Cubs trade for Rule 5 Draft pick Patton
Chicago sends cash to Cincinnati for reliever; Veal heads to Bucs
LAS VEGAS -- The Cubs did not make a selection in Thursday's Rule 5 Draft but did acquire a pitcher in a trade as they picked up right-handed reliever David Patton, who was selected by the Cincinnati Reds in the first round.
Patton was taken from the Colorado Rockies' Triple-A roster by the Reds and subsequently sent to the Cubs in exchange for cash. Patton was 4-5 with a 3.54 ERA in 50 relief appearances.
"He's got a great arm, he's got three-plus pitches," Cubs player development director Oneri Fleita said. "He's pitched out of the bullpen and gives us another guy who gives us some depth. He's got a plus arm, threw up to 94 miles an hour and throws strikes.
"He follows the path of the guys we've been getting, like [Kevin] Hart, and guys we've been able to acquire in the past."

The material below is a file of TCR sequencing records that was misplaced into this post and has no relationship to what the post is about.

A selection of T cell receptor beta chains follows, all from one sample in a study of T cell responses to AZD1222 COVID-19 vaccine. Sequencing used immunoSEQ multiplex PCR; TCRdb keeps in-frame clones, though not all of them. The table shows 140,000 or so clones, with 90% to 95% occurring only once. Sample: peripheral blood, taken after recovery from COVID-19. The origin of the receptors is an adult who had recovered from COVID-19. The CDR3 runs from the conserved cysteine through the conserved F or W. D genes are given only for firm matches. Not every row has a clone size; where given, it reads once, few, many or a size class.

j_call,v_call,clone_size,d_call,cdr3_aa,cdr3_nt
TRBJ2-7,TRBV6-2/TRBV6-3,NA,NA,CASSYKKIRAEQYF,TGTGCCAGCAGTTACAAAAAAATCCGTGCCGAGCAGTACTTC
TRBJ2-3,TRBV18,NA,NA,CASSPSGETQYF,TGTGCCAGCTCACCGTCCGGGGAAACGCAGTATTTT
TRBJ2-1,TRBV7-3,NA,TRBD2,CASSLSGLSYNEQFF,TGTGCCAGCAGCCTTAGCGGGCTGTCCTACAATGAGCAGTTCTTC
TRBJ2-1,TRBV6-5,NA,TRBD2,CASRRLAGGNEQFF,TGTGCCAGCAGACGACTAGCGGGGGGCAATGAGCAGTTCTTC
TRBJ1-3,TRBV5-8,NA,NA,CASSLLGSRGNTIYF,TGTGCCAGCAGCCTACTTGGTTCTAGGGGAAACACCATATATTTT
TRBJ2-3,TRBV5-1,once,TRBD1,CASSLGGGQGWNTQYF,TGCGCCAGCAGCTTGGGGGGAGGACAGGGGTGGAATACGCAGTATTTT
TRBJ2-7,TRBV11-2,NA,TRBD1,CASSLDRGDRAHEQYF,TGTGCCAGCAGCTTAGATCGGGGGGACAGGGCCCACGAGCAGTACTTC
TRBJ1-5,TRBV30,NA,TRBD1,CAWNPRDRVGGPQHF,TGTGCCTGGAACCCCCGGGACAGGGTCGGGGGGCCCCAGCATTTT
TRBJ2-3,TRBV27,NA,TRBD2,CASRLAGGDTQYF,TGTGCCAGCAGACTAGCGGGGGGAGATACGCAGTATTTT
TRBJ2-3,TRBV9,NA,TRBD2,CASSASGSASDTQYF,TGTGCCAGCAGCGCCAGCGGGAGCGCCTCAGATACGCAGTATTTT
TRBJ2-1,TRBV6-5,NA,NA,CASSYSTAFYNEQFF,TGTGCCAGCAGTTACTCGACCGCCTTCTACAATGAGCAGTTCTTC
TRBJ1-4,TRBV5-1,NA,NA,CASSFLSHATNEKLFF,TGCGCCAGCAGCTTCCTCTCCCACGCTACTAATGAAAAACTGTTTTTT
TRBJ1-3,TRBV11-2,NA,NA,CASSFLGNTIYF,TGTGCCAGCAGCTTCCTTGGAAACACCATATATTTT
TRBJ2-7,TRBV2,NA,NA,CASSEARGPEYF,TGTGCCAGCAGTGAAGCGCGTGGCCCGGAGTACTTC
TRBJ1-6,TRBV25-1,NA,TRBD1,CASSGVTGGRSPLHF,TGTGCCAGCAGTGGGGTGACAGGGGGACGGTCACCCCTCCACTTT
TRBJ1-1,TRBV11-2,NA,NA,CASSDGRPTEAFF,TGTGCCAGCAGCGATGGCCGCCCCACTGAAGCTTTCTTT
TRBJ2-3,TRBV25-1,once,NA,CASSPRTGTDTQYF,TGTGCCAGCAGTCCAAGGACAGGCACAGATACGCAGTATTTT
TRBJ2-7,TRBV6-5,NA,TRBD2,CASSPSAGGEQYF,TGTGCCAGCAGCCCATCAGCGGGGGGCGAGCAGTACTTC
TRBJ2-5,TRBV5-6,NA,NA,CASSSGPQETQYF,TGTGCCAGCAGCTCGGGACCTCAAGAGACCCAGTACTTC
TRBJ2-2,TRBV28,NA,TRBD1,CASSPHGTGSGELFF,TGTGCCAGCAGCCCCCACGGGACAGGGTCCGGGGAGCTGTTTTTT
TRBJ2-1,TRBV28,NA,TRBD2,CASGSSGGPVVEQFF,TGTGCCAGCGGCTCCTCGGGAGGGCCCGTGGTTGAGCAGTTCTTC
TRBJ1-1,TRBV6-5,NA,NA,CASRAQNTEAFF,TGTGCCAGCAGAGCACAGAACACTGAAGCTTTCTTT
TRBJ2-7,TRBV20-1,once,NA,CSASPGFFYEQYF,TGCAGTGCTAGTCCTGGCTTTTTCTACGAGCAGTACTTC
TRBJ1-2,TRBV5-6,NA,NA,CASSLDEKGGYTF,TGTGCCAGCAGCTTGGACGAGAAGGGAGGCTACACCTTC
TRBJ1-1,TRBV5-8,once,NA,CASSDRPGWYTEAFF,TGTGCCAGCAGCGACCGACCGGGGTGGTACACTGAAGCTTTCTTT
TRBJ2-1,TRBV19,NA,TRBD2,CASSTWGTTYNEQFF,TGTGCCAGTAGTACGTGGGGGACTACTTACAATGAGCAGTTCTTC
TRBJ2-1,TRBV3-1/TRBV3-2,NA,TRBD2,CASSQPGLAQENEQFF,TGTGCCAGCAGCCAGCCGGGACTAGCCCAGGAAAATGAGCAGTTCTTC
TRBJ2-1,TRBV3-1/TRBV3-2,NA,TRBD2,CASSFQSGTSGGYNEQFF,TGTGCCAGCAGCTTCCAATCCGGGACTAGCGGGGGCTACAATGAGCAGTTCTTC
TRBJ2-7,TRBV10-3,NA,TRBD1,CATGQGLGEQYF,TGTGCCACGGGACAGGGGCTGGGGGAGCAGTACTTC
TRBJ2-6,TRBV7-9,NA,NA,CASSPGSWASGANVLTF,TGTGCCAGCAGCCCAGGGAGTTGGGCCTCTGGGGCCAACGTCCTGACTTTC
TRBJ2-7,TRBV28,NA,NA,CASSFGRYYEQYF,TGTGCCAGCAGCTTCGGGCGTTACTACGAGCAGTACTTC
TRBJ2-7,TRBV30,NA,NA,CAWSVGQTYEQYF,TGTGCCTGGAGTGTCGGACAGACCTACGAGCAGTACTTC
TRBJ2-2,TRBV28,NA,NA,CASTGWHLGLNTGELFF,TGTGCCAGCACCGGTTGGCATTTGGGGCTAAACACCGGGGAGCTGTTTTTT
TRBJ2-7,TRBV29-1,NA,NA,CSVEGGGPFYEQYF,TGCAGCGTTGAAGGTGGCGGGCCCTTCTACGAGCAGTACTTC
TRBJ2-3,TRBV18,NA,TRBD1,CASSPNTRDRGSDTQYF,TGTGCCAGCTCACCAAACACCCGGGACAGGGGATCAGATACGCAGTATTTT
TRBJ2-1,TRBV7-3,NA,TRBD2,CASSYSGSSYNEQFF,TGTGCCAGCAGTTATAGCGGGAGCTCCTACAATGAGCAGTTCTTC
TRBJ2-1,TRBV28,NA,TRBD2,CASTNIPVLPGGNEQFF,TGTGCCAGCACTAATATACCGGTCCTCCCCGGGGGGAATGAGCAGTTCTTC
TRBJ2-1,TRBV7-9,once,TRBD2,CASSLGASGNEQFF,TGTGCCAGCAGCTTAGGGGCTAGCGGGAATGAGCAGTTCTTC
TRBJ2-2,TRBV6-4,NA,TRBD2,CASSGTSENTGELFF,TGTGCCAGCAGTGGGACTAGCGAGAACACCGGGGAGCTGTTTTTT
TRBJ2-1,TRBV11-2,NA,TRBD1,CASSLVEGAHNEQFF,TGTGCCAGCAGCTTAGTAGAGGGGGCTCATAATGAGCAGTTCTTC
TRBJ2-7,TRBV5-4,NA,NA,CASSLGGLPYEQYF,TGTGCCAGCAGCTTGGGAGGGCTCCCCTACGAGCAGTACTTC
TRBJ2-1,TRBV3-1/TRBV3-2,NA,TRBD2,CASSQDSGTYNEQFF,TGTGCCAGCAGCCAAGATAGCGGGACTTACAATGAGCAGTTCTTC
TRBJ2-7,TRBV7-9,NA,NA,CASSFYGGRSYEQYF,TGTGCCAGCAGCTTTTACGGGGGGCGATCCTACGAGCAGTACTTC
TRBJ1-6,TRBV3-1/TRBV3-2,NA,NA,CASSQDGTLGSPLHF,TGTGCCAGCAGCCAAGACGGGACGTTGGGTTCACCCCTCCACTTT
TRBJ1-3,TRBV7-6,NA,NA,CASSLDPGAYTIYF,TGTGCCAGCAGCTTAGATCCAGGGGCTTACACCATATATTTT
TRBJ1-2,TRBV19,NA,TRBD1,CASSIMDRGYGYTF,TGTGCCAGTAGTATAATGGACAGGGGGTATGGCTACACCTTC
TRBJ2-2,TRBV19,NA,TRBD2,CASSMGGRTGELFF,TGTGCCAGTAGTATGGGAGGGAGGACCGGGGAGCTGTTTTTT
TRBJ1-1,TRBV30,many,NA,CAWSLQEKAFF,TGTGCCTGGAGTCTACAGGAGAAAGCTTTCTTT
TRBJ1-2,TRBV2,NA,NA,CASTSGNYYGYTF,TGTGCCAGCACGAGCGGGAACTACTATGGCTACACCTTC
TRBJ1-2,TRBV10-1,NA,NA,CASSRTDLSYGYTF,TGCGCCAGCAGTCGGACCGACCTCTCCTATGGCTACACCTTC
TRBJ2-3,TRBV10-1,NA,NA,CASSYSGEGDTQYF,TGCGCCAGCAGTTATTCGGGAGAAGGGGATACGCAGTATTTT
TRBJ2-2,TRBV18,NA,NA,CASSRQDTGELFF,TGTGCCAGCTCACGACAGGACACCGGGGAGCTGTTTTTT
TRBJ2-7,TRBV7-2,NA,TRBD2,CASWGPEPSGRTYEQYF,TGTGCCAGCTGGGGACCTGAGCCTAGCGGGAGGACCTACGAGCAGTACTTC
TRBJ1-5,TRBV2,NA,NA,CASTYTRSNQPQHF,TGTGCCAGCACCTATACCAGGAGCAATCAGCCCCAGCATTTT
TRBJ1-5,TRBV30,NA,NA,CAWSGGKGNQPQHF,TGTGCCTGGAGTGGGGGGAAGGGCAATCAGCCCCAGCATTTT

Fleita said his scouts liked Patton and credited Jake Ciarrachi, an assistant with the player development department, with doing the majority of the homework on the young pitcher.
The Cubs did lose left-handed pitcher Donnie Veal in the first round of the Draft to Pittsburgh. Veal was 5-10 in 29 starts at Double-A Tennessee.
"This is one of those moments when there's mixed emotions," Fleita said. "I'm very happy for [Veal] and his opportunity with Pittsburgh, and he'll be sadly missed. We've been through a lot. I wish him the best, but if anything, I hope he takes it light on the Cubs when we match up for him. He's one of the guys you root for."
The Cubs did not make a selection at all but lost two players in the Double-A portion of the Rule 5 Draft. Oakland selected outfielder Yusuf Carter and Milwaukee chose right-handed pitcher Mark Holliman. Carter batted .233 at Class A Daytona, while Holliman was 3-4 with a 4.50 ERA at Double-A Tennessee and 1-1 with a 5.16 ERA at Triple-A Iowa.
"They're very talented guys, and this gives them an opportunity somewhere else," Fleita said. "They're great kids and have done a lot for this organization."
Carrie Muskat is a reporter for MLB.com. This story was not subject to the approval of Major League Baseball or its clubs.